his speech. And again, putting everything into perspective, everything is relative, this would have been a speech that would have alarmed the world
had it occurred October 6th. But given the anticipation and the concern that perhaps we could see wider escalation within the region, there was
some sigh of relief that this wasn't as heated of rhetoric from Nasrallah as many had expected. Let's play some sound from him and then have you
(BEGIN VIDEO CLIP)
HASSAN NASRALLAH, HEZBOLLAH SECRETARY GENERAL (through translator): The worry is that the possibility of this front actually escalating or going
into a fully-fledged war or becoming a wider war is a realistic one. It can happen, and the enemy has to make every provision for this. And I'm sure
they do make every provision for this. And I'm sure they do think about it.
(END VIDEO CLIP)
GOLODRYGA: So, he said a war can happen. Just in reading and parsing every word he said, he didn't say a war will happen, meaning their involvement.
How did you read what he said and what stood out to you?
TREW: I think that's the key point --
SVETLOVA: Well, first of all --
GOLODRYGA: I'm sorry. Let me -- Ksenia, let me get Bel to weigh in and then we'll come to you.
TREW: Yes. I mean, I think that's the key point here is that there was no declaration of war and that was what people were concerned about. I was --
had a late-night briefing, very deep on background briefing with Israeli top officials, military officials. They were saying they were alarmed by
the attacks that had escalated yesterday along the border -- all along the border. you know, there was a very, very, very heavy fire and there were
some indications that this speech could be the moment that Nasrallah announces that Lebanon is fully-fledged in a war with Israel, and that this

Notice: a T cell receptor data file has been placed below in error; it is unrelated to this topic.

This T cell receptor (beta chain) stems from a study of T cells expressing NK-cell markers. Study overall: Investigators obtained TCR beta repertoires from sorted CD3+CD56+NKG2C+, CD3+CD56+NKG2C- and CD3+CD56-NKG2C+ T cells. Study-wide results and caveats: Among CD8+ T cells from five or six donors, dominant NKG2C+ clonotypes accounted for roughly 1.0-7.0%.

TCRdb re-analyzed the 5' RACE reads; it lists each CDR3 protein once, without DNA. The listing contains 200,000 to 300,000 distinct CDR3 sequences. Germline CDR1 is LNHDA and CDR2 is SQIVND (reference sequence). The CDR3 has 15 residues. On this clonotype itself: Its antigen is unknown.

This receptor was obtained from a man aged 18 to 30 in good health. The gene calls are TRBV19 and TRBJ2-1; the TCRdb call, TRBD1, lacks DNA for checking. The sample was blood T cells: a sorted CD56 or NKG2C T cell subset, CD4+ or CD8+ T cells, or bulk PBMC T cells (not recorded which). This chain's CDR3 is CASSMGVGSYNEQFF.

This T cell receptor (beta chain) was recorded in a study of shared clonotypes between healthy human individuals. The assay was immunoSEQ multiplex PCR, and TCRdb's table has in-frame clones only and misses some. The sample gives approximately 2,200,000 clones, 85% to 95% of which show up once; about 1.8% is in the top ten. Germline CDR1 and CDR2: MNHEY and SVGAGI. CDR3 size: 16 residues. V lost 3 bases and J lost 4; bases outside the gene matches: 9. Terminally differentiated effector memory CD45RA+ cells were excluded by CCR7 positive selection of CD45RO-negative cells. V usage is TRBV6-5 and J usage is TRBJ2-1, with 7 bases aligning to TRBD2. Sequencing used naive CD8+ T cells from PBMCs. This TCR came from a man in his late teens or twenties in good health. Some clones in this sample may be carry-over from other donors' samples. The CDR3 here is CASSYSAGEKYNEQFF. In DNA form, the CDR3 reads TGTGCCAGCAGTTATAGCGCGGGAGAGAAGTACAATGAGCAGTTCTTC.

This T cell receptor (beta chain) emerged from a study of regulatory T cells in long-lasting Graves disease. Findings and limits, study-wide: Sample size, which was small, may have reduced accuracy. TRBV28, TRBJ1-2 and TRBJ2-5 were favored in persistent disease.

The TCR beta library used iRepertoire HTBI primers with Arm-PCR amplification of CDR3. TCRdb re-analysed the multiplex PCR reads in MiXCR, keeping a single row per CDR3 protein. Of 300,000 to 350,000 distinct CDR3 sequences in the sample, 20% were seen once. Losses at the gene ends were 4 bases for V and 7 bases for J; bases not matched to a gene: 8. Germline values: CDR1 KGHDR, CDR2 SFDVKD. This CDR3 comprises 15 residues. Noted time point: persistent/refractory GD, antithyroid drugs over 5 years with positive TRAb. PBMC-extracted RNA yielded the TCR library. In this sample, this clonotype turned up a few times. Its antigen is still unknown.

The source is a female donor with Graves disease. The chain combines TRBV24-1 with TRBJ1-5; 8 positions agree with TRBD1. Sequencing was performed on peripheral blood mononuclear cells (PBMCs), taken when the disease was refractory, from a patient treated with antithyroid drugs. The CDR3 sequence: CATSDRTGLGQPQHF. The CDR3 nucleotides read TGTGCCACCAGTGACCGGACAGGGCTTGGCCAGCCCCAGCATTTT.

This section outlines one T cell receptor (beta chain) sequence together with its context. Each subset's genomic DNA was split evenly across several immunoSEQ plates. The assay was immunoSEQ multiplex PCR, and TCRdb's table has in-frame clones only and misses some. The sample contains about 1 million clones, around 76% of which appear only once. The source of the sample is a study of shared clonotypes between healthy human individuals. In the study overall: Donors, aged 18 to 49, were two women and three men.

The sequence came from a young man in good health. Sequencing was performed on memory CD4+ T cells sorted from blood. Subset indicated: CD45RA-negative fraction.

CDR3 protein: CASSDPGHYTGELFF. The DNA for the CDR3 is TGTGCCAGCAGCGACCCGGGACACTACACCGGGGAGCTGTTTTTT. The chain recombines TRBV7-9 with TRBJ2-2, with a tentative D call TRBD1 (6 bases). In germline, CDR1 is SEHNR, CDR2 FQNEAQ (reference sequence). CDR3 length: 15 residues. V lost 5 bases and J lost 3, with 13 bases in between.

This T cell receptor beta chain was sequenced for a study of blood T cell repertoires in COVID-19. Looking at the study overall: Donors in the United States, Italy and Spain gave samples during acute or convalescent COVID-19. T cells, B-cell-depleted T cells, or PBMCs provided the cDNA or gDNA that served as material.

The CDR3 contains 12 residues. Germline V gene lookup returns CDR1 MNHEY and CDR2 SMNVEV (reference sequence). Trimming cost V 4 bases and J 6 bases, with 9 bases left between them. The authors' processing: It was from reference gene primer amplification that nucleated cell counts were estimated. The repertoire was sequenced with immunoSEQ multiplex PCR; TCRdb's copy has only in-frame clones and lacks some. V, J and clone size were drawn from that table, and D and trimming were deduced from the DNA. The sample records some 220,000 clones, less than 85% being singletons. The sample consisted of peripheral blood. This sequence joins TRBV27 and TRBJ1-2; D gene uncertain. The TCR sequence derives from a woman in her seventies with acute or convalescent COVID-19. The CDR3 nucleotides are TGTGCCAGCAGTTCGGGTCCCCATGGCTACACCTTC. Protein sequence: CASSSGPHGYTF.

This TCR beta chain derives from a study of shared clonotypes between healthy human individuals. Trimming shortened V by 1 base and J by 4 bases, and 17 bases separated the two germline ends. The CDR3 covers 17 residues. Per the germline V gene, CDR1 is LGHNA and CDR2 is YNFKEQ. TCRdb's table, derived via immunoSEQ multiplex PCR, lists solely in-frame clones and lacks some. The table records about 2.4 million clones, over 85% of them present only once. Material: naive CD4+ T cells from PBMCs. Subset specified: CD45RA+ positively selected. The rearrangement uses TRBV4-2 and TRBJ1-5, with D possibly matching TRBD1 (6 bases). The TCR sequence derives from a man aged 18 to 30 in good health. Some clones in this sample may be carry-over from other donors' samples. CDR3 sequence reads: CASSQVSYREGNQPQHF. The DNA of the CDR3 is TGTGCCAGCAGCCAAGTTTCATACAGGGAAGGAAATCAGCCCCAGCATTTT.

could spread across the region.
The key thing is that he said it could happen. It wasn't a declaration of war. I think the other key thing is he said this was very much a
Palestinian operation, a Palestinian cause, a Palestinian triumph. He kept talking about the fact that this was Palestinian, not regional.
And I think the other thing is the messaging that he's telling his supporters. So, obviously, he's facing a lot of pressure and Hezbollah is
facing a lot of pressure from within its own ranks, from within also its affiliated ranks, Palestinian armed groups within Lebanon who are seeing
what's happening in Gaza, who are putting pressure on Hezbollah to hit Israel harder.
So, I think what was quite interesting is that in this speech, he talked about the gains they've already made. He said that the strikes on Israel
had caused Israel to move, I think he said, a third of Israeli forces up north, you know, half the naval forces. Again, I can't confirm those
figures. But the point was he's saying that it's caused Israel to have to fight effectively on two fronts, which was helping what was happening in
Gaza. I think that's a really important point.
And I think the other thing that he said is that he very much was talking to the U.S. He said many, many times in this speech, the U.S. could stop
this by calling for a cease fire in Gaza and ensuring that Israel follows suits. And that, I think, is quite key messaging, giving Blinken was here
in Israel doing just that.
So, I think together all of those things, even though, as you said, this would be an incredibly alarming speech on the 6th of October actually comes
across as fairly cautious, giving what everyone was expecting was going to happen.
GOLODRYGA: Ksenia, is that the take in Israel among government officials?
SVETLOVA: Well, I think that along with the sigh of relief, because I did see some doomsday scenario today, I have to admit, that were very worrying
and frightening, especially after the trauma of the 7th of October. But along with that, there is this understanding that, first of all, Israelis